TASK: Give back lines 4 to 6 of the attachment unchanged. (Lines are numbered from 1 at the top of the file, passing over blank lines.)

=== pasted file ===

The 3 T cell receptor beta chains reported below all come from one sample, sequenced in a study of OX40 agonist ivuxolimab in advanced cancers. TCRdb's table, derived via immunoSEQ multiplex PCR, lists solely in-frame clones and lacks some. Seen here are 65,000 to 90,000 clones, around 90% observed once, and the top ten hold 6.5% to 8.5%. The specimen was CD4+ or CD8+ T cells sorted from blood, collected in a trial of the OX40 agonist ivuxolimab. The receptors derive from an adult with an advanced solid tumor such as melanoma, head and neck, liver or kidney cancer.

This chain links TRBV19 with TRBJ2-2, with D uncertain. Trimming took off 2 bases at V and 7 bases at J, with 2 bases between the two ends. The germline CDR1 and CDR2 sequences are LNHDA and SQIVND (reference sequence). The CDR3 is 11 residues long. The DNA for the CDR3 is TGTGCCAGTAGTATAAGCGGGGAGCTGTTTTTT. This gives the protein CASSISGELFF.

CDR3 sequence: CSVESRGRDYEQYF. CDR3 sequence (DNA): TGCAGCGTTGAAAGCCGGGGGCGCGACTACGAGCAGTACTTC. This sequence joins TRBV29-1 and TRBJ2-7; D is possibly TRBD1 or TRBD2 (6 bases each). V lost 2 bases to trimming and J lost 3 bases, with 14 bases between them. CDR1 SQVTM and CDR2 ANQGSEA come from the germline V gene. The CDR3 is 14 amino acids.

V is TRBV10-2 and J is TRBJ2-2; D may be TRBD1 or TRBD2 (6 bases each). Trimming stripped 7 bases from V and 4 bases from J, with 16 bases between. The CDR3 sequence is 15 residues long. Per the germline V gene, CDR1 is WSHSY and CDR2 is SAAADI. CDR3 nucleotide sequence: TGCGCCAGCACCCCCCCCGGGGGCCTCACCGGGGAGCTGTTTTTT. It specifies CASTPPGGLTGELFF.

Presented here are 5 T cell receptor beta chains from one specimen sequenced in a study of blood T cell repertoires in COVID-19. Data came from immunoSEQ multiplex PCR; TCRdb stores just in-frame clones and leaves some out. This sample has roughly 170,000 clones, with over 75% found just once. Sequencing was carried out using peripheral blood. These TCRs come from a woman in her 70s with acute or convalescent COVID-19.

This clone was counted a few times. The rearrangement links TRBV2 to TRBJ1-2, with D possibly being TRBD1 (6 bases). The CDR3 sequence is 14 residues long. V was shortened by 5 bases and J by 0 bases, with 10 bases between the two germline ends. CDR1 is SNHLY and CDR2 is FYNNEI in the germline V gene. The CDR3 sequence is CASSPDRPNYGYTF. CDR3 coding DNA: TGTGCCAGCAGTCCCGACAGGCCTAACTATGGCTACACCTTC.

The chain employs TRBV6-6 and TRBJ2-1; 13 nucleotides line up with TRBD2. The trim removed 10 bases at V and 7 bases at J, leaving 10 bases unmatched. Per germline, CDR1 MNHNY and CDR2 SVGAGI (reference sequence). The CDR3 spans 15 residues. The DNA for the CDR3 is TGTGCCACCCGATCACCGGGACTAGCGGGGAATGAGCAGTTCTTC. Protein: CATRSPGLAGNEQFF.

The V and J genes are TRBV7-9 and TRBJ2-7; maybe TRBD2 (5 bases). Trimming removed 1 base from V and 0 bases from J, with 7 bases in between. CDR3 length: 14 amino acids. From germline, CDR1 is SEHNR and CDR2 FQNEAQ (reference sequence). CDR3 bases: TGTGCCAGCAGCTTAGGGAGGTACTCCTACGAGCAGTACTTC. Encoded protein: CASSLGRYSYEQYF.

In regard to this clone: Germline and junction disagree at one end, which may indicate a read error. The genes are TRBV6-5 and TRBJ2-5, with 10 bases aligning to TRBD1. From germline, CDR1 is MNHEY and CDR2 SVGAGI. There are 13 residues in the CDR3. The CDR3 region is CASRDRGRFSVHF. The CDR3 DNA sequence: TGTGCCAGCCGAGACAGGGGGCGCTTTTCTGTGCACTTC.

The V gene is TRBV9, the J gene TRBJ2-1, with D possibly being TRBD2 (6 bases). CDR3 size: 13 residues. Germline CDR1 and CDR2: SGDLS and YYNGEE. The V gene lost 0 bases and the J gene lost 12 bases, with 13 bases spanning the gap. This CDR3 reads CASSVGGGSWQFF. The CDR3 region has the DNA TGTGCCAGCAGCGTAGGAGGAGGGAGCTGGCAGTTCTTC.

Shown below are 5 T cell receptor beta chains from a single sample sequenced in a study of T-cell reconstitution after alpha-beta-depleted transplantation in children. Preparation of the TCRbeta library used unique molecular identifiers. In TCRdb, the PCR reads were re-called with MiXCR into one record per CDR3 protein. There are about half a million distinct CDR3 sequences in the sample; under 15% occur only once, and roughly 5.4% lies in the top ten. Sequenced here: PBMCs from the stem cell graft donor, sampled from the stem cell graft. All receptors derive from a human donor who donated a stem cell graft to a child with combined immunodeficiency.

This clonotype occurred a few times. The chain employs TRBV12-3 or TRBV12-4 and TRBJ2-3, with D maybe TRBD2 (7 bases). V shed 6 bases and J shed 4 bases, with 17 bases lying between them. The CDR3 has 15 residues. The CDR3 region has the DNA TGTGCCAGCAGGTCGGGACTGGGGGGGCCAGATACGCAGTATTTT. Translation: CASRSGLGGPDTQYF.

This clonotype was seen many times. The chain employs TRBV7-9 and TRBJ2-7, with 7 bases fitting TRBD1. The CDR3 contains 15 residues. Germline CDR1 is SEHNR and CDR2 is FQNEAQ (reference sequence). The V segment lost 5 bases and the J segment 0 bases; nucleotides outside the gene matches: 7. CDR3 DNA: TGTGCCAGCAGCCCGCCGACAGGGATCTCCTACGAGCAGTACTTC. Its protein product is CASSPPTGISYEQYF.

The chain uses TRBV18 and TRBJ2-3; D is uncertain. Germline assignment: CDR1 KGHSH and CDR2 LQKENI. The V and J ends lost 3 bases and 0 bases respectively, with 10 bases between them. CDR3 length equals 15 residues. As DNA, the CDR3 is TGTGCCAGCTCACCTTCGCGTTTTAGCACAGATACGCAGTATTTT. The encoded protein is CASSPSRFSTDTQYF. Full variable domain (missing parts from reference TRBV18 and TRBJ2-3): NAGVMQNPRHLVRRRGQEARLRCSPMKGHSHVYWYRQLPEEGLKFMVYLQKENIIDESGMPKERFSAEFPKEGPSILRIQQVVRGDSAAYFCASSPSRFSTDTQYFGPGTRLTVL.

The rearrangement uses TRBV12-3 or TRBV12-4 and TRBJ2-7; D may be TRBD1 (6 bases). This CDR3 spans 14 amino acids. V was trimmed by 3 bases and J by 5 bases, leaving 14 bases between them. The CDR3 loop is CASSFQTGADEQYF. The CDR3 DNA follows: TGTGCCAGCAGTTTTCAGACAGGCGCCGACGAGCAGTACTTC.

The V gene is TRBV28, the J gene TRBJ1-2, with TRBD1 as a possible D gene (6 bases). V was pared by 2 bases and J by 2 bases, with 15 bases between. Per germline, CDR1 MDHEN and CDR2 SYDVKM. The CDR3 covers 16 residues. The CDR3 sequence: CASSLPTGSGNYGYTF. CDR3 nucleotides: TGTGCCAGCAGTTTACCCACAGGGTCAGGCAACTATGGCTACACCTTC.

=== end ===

V is TRBV10-2 and J is TRBJ2-2; D may be TRBD1 or TRBD2 (6 bases each). Trimming stripped 7 bases from V and 4 bases from J, with 16 bases between. The CDR3 sequence is 15 residues long. Per the germline V gene, CDR1 is WSHSY and CDR2 is SAAADI. CDR3 nucleotide sequence: TGCGCCAGCACCCCCCCCGGGGGCCTCACCGGGGAGCTGTTTTTT. It specifies CASTPPGGLTGELFF.

Presented here are 5 T cell receptor beta chains from one specimen sequenced in a study of blood T cell repertoires in COVID-19. Data came from immunoSEQ multiplex PCR; TCRdb stores just in-frame clones and leaves some out. This sample has roughly 170,000 clones, with over 75% found just once. Sequencing was carried out using peripheral blood. These TCRs come from a woman in her 70s with acute or convalescent COVID-19.

This clone was counted a few times. The rearrangement links TRBV2 to TRBJ1-2, with D possibly being TRBD1 (6 bases). The CDR3 sequence is 14 residues long. V was shortened by 5 bases and J by 0 bases, with 10 bases between the two germline ends. CDR1 is SNHLY and CDR2 is FYNNEI in the germline V gene. The CDR3 sequence is CASSPDRPNYGYTF. CDR3 coding DNA: TGTGCCAGCAGTCCCGACAGGCCTAACTATGGCTACACCTTC.